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   Vol. 67/No. 35           October 13, 2003  
Soviet bureaucracy spurred anti-Semitism
(Books of the Month column)
Printed below is an excerpt from the pamphlet On the Jewish Question by Leon Trotsky, one of Pathfinder’s Books of the Month for October. The selection is from “Thermidor and anti-Semitism,” an article dated Feb. 22, 1937. Trotsky was a central leader of the October 1917 Russian Revolution. Following the death in 1924 of V.I. Lenin, the leader of the Bolshevik party, which led the revolution, Trotsky spearheaded the international struggle by the communist Opposition to defend the political course of Lenin and the Bolsheviks against a rising bureaucratic caste whose main spokesperson was Stalin, which consolidated its political domination at the close of the 1920s. Copyright © 1970 by Pathfinder Press, reprinted by permission.

At the time of the last Moscow trial I remarked in one of my statements that Stalin, in the struggle with the Opposition, exploited the anti-Semitic tendencies in the country. On this subject I received a series of letters and questions which were, by and large—there is no reason to hide the truth—very naive. “How can one accuse the Soviet Union of anti-Semitism?” “If the USSR is an anti-Semitic country, is there anything left at all?” That was the dominant note of these letters. These people raise objections and are perplexed because they are accustomed to counterpose fascist anti-Semitism with the emancipation of the Jews accomplished by the October Revolution….

It has not yet been forgotten, I trust, that anti-Semitism was quite widespread in Czarist Russia among the peasants, the petty bourgeoisie of the city, the intelligentsia and the more backward strata of the working class. “Mother” Russia was renowned not only for her periodic Jewish pogroms but also for the existence of a considerable number of anti-Semitic publications which, in that day, enjoyed a wide circulation. The October Revolution abolished the outlawed status against the Jews. That, however, does not at all mean that with one blow it swept out anti-Semitism. A long and persistent struggle against religion has failed to prevent suppliants even today from crowding thousands and thousands of churches, mosques and synagogues. The same situation prevails in the sphere of national prejudices. Legislation alone does not change people. Their thoughts, emotions, outlook depend upon tradition, material conditions of life, cultural level, etc. The Soviet regime is not yet twenty years old. The older half of the population was educated under Czarism. The younger half has inherited a great deal from the older. These general historical conditions in themselves should make any thinking person realize that, despite the model legislation of the October Revolution, it is impossible that national and chauvinist prejudices, particularly anti-Semitism, should not have persisted strongly among the backward layers of the population.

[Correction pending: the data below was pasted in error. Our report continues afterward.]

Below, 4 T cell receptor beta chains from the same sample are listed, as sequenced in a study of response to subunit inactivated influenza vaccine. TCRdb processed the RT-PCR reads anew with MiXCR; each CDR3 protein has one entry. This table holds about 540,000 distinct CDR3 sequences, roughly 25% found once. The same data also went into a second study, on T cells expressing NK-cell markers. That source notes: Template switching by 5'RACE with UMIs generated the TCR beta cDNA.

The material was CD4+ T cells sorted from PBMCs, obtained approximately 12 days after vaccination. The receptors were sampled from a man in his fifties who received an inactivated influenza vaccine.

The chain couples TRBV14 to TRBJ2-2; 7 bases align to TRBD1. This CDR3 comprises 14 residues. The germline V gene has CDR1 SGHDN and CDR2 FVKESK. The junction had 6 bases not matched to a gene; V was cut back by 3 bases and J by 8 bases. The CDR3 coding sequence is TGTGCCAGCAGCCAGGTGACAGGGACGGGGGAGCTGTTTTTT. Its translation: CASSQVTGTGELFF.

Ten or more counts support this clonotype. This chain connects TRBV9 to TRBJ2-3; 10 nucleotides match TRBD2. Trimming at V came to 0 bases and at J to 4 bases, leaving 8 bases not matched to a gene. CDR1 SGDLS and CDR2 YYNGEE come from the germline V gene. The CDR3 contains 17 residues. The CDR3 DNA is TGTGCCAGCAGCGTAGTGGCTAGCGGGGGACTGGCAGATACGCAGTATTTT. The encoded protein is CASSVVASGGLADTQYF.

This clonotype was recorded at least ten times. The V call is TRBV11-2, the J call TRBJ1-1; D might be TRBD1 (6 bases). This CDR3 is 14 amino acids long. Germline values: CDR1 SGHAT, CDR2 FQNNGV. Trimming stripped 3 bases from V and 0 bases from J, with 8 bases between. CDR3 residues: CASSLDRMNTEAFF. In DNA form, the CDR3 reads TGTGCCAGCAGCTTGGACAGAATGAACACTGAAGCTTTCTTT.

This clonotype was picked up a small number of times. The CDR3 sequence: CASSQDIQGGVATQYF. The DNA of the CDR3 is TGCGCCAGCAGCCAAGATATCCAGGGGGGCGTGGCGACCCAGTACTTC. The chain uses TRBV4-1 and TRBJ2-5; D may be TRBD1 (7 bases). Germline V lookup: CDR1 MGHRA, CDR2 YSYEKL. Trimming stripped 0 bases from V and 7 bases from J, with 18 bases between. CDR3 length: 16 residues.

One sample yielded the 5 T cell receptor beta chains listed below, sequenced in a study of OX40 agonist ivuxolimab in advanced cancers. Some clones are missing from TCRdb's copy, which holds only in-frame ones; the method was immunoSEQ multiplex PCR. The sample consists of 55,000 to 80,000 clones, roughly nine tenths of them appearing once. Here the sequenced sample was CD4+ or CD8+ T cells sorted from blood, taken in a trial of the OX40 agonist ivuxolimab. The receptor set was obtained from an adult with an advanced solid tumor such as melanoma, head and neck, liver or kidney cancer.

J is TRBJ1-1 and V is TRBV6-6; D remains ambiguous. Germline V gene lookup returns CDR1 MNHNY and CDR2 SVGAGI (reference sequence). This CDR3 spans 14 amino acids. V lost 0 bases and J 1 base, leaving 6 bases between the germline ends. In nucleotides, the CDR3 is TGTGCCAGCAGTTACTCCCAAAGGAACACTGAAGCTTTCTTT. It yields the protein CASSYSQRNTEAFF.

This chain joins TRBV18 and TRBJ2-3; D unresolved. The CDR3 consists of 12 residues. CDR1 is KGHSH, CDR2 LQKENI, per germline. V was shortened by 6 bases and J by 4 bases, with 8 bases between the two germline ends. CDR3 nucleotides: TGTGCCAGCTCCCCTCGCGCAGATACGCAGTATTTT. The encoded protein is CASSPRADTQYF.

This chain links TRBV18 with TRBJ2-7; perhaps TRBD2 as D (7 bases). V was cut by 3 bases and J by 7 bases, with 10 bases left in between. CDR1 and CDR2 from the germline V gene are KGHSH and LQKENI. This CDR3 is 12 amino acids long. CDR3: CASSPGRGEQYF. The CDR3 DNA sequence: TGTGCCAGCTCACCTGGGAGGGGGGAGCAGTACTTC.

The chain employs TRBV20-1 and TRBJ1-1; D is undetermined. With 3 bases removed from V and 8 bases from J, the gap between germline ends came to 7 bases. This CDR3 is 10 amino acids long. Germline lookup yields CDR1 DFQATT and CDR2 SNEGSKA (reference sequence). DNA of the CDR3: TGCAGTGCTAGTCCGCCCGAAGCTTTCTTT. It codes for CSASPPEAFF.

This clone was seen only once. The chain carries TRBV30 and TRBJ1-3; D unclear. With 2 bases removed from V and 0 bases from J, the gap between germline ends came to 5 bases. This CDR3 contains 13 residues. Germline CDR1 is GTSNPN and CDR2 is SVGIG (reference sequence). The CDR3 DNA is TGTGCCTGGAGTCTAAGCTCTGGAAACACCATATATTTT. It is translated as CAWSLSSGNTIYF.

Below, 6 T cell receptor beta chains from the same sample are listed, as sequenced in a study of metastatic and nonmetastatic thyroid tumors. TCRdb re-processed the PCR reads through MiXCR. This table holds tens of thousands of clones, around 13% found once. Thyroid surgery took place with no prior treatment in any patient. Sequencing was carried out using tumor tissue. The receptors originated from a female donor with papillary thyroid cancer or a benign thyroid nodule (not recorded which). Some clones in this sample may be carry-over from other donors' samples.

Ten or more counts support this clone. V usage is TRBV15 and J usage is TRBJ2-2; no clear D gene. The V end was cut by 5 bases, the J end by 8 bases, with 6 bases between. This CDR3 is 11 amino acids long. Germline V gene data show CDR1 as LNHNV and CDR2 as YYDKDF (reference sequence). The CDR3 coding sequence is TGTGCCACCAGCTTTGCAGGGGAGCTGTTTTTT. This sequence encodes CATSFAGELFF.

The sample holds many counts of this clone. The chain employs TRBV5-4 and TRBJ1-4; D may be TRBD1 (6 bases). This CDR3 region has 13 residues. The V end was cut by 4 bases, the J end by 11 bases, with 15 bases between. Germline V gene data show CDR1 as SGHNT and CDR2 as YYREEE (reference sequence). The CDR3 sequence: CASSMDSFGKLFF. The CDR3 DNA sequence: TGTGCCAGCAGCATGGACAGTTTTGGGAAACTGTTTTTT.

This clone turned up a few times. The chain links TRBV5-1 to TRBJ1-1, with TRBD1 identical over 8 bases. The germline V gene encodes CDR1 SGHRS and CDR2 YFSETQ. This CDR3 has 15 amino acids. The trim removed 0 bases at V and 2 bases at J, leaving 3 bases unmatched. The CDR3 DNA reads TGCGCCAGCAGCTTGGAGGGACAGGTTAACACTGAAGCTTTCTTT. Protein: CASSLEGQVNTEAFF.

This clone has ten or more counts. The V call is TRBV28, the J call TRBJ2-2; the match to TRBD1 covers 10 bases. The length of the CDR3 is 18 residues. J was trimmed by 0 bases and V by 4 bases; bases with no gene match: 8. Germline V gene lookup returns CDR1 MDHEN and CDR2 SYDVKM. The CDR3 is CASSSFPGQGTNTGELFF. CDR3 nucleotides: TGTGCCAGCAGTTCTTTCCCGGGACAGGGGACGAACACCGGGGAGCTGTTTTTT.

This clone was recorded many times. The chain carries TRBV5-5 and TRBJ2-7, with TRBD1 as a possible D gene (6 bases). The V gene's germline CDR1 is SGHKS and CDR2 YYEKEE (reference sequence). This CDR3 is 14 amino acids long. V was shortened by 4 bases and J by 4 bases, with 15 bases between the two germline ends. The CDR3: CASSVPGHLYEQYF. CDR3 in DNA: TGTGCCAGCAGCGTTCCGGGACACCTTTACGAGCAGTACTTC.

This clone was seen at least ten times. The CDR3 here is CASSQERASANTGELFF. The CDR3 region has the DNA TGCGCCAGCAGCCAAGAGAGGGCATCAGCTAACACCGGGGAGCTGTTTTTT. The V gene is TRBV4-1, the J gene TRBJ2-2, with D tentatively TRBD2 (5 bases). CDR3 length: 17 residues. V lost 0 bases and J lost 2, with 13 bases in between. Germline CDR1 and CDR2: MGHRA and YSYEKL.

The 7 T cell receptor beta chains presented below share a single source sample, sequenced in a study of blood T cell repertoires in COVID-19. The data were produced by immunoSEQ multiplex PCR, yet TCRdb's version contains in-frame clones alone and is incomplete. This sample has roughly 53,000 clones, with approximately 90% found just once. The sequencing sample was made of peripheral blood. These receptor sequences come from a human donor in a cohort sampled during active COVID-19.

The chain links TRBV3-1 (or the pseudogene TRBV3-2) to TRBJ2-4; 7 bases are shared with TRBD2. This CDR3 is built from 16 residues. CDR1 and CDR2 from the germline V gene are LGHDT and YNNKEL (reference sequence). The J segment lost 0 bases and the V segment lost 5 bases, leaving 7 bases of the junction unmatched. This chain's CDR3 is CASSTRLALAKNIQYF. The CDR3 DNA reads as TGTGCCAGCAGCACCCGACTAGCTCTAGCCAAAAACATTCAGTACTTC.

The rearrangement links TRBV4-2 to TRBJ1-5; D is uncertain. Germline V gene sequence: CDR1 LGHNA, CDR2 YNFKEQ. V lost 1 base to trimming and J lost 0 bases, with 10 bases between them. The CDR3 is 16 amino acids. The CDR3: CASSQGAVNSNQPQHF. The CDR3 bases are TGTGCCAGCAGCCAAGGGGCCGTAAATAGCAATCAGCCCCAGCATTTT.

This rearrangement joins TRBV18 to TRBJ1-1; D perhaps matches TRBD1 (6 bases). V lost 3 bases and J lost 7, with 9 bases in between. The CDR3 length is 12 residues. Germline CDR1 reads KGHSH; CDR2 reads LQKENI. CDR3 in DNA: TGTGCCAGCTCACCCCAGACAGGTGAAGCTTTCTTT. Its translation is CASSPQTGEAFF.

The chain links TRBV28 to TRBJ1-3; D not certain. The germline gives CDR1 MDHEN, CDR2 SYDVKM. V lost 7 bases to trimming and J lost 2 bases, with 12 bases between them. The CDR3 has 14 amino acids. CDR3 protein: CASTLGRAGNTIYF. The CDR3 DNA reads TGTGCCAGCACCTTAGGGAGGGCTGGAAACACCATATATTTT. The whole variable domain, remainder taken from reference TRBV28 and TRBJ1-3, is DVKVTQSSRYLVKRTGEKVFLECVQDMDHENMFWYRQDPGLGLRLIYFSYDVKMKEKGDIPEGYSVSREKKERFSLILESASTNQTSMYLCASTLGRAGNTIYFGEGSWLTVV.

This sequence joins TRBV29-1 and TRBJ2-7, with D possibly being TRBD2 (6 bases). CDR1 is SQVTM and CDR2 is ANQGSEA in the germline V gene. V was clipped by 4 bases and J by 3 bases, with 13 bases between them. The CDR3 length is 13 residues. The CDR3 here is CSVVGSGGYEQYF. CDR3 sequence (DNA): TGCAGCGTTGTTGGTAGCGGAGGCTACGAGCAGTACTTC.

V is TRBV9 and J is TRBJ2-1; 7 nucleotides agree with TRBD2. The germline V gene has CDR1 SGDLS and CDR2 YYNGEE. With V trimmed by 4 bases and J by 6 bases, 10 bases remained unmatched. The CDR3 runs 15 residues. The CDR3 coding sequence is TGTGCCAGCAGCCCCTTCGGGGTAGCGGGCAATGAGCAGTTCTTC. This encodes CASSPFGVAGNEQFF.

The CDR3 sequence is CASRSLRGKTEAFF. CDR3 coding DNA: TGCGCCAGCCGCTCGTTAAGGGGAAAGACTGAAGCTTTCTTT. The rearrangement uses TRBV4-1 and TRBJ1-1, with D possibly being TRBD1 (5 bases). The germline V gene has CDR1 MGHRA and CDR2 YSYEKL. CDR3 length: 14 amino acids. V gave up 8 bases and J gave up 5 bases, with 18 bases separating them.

But this is by no means all. The Soviet regime, in actuality, initiated a series of new phenomena which, because of the poverty and low cultural level of the population, were capable of generating anew, and did in fact generate, anti-Semitic moods. The Jews are a typical city population. They comprise a considerable percentage of the city population in the Ukraine, in White Russia and even in Great Russia. The Soviet, more than any other regime in the world, needs a very great number of civil servants. Civil servants are recruited from the more cultured city population. Naturally the Jews occupied a disproportionately large place among the bureaucracy and particularly so in its lower and middle levels….